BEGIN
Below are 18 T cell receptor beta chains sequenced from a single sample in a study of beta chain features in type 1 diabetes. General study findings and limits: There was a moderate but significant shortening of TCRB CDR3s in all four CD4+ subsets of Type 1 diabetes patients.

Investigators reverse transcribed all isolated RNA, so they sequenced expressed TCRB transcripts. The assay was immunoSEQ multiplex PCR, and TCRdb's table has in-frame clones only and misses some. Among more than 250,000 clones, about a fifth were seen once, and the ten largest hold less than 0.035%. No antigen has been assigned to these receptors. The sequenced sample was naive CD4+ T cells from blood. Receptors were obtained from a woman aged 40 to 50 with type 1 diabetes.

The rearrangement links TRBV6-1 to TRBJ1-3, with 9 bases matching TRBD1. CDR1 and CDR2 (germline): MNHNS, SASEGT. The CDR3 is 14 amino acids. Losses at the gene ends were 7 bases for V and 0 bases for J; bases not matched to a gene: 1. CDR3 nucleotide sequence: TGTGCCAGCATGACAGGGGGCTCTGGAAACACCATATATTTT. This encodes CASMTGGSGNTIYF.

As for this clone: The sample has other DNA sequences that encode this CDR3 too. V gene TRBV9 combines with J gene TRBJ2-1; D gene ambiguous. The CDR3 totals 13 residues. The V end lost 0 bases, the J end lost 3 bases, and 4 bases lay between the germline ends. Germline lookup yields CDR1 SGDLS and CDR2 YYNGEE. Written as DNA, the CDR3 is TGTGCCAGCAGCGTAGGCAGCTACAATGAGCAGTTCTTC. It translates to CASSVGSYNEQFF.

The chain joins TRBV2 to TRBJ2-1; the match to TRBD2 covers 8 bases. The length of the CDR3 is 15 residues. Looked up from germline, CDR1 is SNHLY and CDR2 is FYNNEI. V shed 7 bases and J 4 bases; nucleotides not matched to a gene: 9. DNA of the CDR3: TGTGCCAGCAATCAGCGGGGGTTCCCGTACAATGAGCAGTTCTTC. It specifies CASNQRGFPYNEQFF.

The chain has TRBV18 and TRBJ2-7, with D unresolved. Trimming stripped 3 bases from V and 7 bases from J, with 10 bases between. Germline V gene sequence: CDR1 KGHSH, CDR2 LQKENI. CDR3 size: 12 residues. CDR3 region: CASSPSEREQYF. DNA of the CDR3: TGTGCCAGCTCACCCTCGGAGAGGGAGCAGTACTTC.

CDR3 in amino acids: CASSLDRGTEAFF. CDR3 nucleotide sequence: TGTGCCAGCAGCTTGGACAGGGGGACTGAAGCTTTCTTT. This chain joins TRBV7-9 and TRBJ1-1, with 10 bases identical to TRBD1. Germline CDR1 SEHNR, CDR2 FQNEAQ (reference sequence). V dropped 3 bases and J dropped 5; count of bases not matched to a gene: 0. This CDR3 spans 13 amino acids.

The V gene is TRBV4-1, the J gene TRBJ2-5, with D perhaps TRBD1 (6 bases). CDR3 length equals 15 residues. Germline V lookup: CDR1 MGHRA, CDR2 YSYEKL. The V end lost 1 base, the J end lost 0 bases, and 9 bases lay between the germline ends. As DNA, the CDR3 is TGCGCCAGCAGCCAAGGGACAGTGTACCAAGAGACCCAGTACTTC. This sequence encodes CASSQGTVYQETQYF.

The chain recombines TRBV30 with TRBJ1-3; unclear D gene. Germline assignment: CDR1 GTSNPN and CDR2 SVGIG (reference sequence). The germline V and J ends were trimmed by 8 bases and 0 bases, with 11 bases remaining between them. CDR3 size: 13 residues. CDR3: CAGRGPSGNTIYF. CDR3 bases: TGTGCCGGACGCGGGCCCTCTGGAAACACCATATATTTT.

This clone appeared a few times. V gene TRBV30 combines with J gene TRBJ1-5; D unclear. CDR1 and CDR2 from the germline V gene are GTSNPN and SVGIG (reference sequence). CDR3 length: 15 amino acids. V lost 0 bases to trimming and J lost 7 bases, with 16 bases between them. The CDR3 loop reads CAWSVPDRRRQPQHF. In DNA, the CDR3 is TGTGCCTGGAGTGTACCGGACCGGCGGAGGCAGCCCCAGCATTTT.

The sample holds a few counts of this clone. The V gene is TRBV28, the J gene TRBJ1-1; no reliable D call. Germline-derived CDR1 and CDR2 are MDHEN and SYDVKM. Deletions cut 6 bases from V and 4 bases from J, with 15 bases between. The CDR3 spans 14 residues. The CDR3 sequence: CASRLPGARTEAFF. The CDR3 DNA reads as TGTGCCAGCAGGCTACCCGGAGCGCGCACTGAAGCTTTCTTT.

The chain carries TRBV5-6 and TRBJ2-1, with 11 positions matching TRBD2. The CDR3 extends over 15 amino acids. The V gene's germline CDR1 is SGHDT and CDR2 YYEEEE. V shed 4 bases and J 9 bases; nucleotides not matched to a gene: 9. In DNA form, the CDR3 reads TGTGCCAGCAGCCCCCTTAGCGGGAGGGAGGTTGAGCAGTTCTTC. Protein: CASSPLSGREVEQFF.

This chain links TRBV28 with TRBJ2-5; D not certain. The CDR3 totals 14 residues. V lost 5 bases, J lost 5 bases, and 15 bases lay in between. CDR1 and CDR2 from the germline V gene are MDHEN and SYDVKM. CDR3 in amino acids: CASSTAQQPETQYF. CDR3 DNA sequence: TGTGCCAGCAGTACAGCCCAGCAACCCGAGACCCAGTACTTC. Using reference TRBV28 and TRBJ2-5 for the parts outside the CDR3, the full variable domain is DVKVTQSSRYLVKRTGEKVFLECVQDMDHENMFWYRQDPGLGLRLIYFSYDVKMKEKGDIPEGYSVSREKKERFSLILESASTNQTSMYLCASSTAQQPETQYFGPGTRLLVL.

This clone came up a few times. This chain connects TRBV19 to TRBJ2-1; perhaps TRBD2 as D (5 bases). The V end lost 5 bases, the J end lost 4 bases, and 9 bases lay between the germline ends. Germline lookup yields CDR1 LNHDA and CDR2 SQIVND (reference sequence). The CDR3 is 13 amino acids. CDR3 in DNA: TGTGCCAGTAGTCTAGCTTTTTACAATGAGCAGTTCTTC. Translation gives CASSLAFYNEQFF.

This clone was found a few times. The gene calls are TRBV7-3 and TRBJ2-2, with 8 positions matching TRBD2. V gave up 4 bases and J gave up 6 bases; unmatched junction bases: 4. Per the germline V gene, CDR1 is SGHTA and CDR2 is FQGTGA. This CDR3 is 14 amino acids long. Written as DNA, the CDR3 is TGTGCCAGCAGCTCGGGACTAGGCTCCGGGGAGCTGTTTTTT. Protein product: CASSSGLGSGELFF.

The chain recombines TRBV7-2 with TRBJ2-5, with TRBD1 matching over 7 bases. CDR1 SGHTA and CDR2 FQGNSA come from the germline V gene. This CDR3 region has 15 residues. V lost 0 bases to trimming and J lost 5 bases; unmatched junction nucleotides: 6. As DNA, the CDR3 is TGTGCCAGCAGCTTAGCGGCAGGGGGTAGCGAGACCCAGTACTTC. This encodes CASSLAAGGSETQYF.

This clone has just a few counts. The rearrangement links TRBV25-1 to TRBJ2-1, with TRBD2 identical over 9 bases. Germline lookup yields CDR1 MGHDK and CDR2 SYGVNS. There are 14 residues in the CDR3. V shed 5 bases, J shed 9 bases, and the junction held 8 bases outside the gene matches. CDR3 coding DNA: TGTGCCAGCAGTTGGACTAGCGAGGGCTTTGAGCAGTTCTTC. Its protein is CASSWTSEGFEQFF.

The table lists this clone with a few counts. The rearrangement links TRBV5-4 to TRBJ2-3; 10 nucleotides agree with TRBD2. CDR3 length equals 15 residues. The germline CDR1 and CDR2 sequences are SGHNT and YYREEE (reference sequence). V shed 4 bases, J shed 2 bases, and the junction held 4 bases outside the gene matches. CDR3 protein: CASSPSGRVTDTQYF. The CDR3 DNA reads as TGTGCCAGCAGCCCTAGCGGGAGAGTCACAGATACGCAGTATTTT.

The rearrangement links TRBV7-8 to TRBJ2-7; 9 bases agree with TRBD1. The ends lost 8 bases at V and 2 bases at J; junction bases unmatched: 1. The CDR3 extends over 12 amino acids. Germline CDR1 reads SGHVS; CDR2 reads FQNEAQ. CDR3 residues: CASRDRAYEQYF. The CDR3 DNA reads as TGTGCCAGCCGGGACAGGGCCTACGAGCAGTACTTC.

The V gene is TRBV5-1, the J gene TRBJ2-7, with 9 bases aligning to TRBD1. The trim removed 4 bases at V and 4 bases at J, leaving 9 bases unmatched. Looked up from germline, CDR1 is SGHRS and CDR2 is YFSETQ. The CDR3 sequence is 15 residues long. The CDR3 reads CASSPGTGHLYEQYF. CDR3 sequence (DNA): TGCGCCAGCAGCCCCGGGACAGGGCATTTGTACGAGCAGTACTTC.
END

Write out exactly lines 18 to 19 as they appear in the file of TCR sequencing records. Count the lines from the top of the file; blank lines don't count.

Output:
The table lists this clone with a few counts. The rearrangement links TRBV5-4 to TRBJ2-3; 10 nucleotides agree with TRBD2. CDR3 length equals 15 residues. The germline CDR1 and CDR2 sequences are SGHNT and YYREEE (reference sequence). V shed 4 bases, J shed 2 bases, and the junction held 4 bases outside the gene matches. CDR3 protein: CASSPSGRVTDTQYF. The CDR3 DNA reads as TGTGCCAGCAGCCCTAGCGGGAGAGTCACAGATACGCAGTATTTT.

The rearrangement links TRBV7-8 to TRBJ2-7; 9 bases agree with TRBD1. The ends lost 8 bases at V and 2 bases at J; junction bases unmatched: 1. The CDR3 extends over 12 amino acids. Germline CDR1 reads SGHVS; CDR2 reads FQNEAQ. CDR3 residues: CASRDRAYEQYF. The CDR3 DNA reads as TGTGCCAGCCGGGACAGGGCCTACGAGCAGTACTTC.